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Breast Cancer Res. 2007;9(5):R74.

Determination of HER2 status using both serum HER2 levels and circulating tumor cells in patients with recurrent breast cancer whose primary tumor was HER2 negative or of unknown HER2 status.

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  • 1Department of Obstetrics and Gynecology, University of Tuebingen, Calwerstrasse, D-72076 Tuebingen, Germany.



At the time when metastatic disease is identified, assessment of human epidermal growth factor receptor (HER)2 status might help to optimize treatment decisions if HER2 status was not determined at first diagnosis and if HER2 positivity has been acquired during disease progression. Within this context, determination of serum HER2 or evaluation of HER2 status in circulating tumor cells (CTCs) may be of clinical relevance because metastatic tissue may be difficult to obtain for analysis as a result of its localization. The aim of this study was therefore to determine the HER2 status in serum and corresponding CTCs in patients with metastatic breast cancer whose primary tumors were HER2 negative or of unknown HER2 status.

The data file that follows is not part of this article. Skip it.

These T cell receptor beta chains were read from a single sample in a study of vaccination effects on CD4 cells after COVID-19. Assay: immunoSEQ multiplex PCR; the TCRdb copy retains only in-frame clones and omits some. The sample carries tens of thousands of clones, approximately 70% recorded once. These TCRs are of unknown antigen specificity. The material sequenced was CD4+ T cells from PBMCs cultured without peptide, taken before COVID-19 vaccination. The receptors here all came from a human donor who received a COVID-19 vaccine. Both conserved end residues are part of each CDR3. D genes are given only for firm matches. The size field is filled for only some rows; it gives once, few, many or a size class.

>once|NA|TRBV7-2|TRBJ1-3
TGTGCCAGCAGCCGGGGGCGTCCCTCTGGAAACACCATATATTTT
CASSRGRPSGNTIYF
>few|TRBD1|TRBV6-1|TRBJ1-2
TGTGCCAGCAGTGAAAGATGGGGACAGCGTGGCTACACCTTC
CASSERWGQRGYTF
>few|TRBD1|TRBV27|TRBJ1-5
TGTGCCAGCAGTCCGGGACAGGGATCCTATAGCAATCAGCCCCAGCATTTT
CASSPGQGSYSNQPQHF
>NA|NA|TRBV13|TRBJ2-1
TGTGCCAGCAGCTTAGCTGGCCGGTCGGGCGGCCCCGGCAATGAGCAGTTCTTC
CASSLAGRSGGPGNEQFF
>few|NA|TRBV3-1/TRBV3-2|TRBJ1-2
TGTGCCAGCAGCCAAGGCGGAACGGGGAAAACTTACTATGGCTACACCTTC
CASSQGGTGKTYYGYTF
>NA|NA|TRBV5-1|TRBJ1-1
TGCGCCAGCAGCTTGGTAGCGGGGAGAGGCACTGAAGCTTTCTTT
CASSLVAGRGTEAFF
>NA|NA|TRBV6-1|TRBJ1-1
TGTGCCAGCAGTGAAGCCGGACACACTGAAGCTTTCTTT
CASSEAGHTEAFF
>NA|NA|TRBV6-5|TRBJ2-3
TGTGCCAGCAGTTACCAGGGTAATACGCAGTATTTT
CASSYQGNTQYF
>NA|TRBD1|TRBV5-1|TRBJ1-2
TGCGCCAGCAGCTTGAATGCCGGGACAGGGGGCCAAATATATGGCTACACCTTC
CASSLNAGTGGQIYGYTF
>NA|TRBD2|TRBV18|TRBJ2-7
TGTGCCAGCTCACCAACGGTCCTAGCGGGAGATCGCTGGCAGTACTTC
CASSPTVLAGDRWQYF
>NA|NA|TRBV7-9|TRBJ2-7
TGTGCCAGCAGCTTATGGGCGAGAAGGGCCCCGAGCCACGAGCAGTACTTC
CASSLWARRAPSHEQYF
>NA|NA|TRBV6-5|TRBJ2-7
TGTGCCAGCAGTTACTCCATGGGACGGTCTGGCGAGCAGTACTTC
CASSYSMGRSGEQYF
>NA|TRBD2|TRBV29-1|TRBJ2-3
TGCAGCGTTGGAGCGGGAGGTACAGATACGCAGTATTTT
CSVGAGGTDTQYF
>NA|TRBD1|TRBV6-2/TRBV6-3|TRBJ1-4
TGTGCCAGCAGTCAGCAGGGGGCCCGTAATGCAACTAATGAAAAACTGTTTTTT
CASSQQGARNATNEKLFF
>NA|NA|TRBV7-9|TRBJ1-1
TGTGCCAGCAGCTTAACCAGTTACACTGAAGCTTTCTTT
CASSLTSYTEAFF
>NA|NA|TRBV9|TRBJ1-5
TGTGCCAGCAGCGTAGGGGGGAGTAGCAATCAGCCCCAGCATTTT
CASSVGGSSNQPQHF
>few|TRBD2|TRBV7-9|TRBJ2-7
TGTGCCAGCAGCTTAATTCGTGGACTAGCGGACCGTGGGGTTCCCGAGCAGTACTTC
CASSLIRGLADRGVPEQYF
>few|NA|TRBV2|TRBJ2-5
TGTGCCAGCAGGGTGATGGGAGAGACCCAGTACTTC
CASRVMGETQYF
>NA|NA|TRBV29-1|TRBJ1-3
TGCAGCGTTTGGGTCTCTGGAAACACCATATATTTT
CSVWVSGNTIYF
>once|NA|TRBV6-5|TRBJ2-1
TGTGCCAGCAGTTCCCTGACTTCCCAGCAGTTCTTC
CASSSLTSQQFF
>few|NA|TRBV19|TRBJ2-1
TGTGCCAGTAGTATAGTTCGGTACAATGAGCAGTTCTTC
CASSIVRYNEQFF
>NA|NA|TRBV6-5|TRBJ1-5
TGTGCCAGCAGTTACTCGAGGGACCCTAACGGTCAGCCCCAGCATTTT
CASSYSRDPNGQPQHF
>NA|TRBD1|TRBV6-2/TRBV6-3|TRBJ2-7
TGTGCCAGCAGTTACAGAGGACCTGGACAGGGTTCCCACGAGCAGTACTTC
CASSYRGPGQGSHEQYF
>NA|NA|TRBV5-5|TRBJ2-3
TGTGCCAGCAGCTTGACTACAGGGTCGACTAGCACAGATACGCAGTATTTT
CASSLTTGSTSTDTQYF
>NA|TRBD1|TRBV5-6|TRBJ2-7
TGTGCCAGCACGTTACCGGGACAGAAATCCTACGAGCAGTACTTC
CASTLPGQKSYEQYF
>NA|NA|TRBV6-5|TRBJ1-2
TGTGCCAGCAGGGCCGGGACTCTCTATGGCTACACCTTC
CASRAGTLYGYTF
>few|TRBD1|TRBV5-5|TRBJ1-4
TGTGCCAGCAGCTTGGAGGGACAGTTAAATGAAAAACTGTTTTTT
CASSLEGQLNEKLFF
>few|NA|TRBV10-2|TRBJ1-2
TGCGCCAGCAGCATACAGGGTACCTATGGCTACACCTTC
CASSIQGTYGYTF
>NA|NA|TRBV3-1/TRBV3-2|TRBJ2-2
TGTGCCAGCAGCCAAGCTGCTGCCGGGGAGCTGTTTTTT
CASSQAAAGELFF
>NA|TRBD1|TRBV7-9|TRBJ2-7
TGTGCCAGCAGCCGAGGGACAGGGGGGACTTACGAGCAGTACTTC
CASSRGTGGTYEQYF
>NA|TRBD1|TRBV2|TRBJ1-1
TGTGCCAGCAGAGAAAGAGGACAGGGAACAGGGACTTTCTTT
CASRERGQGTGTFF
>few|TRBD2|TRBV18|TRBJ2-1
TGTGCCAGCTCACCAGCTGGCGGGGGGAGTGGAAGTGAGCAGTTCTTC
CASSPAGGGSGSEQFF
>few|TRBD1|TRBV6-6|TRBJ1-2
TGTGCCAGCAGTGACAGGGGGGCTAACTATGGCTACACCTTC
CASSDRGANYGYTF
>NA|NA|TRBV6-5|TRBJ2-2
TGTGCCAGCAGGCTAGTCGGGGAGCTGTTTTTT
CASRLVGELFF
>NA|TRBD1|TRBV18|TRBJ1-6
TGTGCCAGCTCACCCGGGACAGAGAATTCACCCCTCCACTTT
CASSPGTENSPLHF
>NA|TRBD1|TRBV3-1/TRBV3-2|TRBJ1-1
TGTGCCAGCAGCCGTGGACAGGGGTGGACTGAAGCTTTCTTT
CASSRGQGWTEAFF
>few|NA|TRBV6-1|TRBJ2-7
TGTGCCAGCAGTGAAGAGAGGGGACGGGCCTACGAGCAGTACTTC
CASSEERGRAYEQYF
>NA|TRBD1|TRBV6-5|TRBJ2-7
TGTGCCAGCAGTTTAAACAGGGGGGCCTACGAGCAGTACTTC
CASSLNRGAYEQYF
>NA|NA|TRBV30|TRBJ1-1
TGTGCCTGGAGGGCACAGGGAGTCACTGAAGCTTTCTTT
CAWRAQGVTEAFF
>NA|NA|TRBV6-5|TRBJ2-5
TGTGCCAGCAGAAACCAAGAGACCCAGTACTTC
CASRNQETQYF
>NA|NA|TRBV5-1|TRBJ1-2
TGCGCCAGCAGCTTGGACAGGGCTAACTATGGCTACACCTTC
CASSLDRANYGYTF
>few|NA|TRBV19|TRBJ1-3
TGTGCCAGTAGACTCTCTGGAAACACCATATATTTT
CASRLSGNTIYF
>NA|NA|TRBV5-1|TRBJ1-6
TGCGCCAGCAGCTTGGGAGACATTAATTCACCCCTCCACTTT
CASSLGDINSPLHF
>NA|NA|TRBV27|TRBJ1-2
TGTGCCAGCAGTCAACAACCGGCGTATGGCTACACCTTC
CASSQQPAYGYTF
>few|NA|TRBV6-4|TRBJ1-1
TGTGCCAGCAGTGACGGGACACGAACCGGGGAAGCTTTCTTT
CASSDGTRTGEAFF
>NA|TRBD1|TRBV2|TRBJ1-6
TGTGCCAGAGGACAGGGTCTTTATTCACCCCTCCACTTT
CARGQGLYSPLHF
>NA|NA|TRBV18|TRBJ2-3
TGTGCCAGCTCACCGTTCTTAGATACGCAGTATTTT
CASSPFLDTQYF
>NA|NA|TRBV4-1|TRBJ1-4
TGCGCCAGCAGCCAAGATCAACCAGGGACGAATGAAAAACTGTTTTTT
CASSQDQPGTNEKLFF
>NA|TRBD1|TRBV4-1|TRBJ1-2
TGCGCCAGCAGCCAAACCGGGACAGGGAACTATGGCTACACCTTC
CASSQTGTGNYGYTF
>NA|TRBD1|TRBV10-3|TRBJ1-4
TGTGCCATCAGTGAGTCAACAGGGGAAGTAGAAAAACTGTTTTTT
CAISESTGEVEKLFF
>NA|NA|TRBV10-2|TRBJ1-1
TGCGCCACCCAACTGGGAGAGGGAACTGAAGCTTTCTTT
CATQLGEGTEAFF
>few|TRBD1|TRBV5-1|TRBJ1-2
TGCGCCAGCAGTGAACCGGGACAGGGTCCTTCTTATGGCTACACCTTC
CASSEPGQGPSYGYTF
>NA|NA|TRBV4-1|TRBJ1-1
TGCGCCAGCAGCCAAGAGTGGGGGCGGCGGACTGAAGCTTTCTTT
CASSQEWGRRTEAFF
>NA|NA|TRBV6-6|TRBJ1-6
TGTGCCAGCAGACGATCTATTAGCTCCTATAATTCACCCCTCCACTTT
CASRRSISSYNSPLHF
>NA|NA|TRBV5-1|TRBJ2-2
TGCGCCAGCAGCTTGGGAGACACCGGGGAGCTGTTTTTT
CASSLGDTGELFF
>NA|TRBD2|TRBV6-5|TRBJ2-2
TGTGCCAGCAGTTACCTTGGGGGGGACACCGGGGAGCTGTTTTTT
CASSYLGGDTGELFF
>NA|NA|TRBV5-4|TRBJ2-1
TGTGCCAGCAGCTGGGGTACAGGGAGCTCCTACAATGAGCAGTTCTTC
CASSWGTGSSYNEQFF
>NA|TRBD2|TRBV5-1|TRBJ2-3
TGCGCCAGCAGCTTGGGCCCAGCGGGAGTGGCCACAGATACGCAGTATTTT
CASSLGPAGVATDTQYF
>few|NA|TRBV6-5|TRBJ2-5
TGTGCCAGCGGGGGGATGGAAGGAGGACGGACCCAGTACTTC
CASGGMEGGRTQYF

Blood samples were obtained from 77 metastatic breast cancer patients with negative (n = 44) or unknown (n = 33) HER2 status. Serum HER2 was determined using a commercial HER2/neu ELISA kit. CTCs were detected by slide-based assay using immunomagnetic enrichment and characterized by phenotyping and genotyping. Alternatively, a commercial kit, based on RT-PCR, was used to detect and characterize CTCs.


Twenty out of 77 patients with metastatic disease had elevated serum levels of HER2. Blood samples could be analyzed for the presence of CTCs in 67 patients. Eight out of 21 patients with detectable CTCs exhibited HER2 amplification. Twenty-three out of 77 patients were HER2 positive using at least one method. Concordance between HER2 status of CTCs and serum HER2 was observed in 15 of 21 patients (71%). In six patients conflicting results were obtained. Three patients with elevated serum HER2 status had HER2-negative CTCs, whereas three patients with HER2-positive CTCs had normal serum HER2 levels.


A subgroup of patients with initially negative or unknown HER2 status can have elevated serum HER2 levels and/or HER2-positive CTCs at the time of development of metastatic disease. Although only a small number of patients were studied, our observations are of clinical relevance because, currently, these patients do not have access to HER2-targeted therapy.

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